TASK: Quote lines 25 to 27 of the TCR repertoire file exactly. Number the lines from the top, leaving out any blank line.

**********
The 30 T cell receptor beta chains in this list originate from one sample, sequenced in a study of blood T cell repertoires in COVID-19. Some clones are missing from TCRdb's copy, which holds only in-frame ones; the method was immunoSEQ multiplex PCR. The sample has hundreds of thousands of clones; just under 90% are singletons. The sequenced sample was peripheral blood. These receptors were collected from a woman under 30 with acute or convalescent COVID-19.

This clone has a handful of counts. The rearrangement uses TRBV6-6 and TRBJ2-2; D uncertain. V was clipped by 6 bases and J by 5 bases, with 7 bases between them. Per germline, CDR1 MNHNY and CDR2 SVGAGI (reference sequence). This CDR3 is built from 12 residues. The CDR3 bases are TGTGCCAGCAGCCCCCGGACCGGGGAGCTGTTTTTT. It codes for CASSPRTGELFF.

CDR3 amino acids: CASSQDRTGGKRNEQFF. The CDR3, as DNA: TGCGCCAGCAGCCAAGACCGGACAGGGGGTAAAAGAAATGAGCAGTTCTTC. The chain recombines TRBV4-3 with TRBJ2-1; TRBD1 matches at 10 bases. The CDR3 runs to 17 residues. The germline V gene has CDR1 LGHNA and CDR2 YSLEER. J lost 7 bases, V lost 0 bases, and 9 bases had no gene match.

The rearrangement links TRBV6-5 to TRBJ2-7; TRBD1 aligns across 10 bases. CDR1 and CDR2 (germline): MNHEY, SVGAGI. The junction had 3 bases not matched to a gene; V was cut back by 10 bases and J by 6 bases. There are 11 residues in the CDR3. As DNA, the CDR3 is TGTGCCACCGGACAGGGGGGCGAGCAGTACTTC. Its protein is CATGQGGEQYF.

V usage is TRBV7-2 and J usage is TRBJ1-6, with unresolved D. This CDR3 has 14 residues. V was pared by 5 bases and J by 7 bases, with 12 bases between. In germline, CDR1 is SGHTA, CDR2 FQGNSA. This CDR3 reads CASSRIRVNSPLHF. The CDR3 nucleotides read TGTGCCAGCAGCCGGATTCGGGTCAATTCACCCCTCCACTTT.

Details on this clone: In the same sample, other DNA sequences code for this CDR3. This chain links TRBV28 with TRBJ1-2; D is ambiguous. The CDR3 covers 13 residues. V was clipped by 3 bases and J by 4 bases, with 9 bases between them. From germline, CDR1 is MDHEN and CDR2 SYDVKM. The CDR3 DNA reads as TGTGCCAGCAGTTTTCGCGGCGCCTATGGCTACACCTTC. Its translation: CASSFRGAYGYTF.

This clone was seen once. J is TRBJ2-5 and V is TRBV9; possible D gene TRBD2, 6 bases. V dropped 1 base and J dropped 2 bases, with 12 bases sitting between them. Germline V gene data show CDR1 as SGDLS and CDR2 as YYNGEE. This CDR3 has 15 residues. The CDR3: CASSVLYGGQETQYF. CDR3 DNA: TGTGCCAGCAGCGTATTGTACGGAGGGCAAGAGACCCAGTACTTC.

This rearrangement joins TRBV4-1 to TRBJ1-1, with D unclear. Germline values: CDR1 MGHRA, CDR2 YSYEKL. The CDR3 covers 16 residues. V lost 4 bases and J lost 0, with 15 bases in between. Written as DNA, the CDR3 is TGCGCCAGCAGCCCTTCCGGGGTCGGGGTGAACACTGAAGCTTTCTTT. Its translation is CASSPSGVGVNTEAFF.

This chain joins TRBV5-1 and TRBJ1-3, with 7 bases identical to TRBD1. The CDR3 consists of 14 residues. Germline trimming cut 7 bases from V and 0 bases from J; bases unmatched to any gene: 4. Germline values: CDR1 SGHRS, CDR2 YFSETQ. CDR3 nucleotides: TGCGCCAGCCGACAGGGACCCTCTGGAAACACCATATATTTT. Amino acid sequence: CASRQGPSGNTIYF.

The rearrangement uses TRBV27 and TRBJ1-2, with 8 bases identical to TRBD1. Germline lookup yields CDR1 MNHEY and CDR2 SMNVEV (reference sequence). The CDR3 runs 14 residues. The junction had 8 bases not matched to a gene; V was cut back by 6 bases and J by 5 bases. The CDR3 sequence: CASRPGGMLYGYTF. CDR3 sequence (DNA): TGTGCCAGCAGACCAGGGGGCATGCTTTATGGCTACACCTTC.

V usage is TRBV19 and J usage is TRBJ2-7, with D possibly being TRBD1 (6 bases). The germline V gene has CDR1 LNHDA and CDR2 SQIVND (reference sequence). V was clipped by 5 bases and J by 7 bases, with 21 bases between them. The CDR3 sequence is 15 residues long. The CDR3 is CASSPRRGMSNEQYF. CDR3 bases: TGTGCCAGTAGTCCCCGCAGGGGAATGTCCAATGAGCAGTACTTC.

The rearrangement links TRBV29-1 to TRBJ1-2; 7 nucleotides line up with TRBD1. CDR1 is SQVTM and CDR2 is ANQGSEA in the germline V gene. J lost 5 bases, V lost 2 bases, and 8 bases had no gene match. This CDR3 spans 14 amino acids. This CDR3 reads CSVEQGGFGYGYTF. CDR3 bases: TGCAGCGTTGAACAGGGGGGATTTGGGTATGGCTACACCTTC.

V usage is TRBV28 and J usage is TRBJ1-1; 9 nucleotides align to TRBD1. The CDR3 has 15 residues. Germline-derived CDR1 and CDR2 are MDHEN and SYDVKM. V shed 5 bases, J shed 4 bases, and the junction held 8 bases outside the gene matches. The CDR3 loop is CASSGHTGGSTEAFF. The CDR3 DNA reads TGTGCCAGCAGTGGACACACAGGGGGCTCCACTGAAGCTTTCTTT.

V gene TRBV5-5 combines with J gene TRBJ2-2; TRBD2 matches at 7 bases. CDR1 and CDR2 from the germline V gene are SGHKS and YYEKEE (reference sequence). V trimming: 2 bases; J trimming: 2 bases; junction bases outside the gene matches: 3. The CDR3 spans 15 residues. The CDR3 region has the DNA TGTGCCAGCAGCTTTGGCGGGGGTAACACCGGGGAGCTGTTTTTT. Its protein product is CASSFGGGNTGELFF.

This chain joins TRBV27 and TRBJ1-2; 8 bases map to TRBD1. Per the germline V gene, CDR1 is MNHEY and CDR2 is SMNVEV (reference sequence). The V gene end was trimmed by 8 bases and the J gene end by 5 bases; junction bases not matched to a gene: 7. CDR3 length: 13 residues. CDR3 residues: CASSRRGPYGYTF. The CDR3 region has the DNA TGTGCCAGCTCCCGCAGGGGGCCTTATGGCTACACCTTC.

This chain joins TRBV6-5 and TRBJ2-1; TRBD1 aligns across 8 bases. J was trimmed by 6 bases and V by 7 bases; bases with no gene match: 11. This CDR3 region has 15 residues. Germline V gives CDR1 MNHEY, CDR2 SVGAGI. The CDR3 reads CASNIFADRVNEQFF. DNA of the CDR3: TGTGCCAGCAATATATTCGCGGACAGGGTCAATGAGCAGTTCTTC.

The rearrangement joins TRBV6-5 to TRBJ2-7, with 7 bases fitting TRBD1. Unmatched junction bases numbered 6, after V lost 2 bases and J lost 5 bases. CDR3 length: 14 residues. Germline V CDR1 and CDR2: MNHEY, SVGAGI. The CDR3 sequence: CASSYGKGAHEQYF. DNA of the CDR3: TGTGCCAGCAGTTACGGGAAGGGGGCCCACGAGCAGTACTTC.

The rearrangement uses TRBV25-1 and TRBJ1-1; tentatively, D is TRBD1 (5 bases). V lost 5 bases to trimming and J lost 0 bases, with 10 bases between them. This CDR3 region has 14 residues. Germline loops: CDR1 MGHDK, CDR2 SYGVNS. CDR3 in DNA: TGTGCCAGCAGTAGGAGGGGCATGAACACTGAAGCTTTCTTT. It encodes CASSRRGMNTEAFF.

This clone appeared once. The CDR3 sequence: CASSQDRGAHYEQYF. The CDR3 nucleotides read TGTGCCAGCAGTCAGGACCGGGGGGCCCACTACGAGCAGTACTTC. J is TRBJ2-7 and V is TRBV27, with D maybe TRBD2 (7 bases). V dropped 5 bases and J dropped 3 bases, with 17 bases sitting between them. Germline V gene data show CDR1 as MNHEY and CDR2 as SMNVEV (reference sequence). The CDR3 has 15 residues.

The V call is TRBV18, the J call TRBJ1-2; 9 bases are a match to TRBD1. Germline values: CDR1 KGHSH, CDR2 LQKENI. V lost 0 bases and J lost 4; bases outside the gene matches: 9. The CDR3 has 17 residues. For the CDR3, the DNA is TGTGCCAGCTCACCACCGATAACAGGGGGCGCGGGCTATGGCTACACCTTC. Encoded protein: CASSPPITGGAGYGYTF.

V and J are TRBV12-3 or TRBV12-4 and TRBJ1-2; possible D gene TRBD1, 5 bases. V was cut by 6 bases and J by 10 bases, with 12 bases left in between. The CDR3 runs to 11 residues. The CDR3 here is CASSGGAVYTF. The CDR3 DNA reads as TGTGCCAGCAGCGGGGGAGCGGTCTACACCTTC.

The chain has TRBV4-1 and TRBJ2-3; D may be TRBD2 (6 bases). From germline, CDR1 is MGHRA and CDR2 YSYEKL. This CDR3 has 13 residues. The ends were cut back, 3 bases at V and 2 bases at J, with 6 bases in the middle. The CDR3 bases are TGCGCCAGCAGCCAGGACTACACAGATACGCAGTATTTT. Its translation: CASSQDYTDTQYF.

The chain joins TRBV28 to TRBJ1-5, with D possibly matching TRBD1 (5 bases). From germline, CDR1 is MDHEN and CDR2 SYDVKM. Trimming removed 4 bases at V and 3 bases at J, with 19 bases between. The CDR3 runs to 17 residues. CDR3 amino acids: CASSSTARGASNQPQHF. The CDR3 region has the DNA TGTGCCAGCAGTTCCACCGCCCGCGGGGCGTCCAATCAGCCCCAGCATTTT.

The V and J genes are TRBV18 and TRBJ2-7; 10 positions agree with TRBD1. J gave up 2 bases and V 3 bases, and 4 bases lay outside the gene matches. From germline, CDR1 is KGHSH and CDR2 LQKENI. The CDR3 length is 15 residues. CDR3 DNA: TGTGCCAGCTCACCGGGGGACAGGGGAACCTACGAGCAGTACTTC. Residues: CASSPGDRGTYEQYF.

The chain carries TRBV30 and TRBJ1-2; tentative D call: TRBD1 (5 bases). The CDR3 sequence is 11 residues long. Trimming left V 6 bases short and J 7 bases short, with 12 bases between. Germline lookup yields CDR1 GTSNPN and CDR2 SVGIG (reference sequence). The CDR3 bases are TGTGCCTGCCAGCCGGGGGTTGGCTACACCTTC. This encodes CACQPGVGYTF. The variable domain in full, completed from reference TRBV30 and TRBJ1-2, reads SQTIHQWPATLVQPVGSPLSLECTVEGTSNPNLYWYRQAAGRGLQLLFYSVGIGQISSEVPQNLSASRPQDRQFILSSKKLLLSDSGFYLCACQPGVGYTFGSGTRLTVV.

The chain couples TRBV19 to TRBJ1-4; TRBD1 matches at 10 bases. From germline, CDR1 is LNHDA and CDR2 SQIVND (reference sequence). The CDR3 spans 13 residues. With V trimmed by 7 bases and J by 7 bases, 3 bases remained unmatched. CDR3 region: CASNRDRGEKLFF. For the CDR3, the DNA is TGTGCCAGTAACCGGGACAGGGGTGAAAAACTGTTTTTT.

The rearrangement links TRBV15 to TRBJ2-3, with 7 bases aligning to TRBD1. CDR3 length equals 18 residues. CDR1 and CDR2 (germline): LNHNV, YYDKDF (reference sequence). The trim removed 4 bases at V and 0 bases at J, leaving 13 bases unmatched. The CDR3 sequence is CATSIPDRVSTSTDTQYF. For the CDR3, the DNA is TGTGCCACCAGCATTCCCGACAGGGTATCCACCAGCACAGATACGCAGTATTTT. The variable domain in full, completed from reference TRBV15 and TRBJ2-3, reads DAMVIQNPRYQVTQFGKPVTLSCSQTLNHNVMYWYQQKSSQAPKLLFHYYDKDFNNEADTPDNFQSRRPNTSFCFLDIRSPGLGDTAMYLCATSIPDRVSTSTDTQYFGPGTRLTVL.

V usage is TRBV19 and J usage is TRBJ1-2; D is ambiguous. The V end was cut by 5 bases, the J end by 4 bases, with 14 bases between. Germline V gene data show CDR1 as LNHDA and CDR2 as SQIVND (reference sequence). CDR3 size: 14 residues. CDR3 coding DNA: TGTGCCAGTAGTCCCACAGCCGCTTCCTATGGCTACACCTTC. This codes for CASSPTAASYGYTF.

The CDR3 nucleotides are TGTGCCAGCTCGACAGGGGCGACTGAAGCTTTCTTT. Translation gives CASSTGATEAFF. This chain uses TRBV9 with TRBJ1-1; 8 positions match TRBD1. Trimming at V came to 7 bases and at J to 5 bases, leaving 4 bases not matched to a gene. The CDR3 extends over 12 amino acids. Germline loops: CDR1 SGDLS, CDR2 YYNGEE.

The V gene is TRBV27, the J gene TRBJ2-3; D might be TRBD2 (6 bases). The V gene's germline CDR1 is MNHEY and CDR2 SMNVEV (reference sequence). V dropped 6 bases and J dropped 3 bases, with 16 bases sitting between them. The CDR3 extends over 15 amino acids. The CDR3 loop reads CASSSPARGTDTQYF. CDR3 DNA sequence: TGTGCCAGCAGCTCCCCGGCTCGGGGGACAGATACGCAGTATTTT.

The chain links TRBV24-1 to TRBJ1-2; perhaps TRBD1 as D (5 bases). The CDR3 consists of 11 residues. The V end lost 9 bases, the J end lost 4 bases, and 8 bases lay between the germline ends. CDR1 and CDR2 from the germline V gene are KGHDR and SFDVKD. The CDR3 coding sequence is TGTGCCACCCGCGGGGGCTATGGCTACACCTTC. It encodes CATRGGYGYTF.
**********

The chain carries TRBV30 and TRBJ1-2; tentative D call: TRBD1 (5 bases). The CDR3 sequence is 11 residues long. Trimming left V 6 bases short and J 7 bases short, with 12 bases between. Germline lookup yields CDR1 GTSNPN and CDR2 SVGIG (reference sequence). The CDR3 bases are TGTGCCTGCCAGCCGGGGGTTGGCTACACCTTC. This encodes CACQPGVGYTF. The variable domain in full, completed from reference TRBV30 and TRBJ1-2, reads SQTIHQWPATLVQPVGSPLSLECTVEGTSNPNLYWYRQAAGRGLQLLFYSVGIGQISSEVPQNLSASRPQDRQFILSSKKLLLSDSGFYLCACQPGVGYTFGSGTRLTVV.

The chain couples TRBV19 to TRBJ1-4; TRBD1 matches at 10 bases. From germline, CDR1 is LNHDA and CDR2 SQIVND (reference sequence). The CDR3 spans 13 residues. With V trimmed by 7 bases and J by 7 bases, 3 bases remained unmatched. CDR3 region: CASNRDRGEKLFF. For the CDR3, the DNA is TGTGCCAGTAACCGGGACAGGGGTGAAAAACTGTTTTTT.

The rearrangement links TRBV15 to TRBJ2-3, with 7 bases aligning to TRBD1. CDR3 length equals 18 residues. CDR1 and CDR2 (germline): LNHNV, YYDKDF (reference sequence). The trim removed 4 bases at V and 0 bases at J, leaving 13 bases unmatched. The CDR3 sequence is CATSIPDRVSTSTDTQYF. For the CDR3, the DNA is TGTGCCACCAGCATTCCCGACAGGGTATCCACCAGCACAGATACGCAGTATTTT. The variable domain in full, completed from reference TRBV15 and TRBJ2-3, reads DAMVIQNPRYQVTQFGKPVTLSCSQTLNHNVMYWYQQKSSQAPKLLFHYYDKDFNNEADTPDNFQSRRPNTSFCFLDIRSPGLGDTAMYLCATSIPDRVSTSTDTQYFGPGTRLTVL.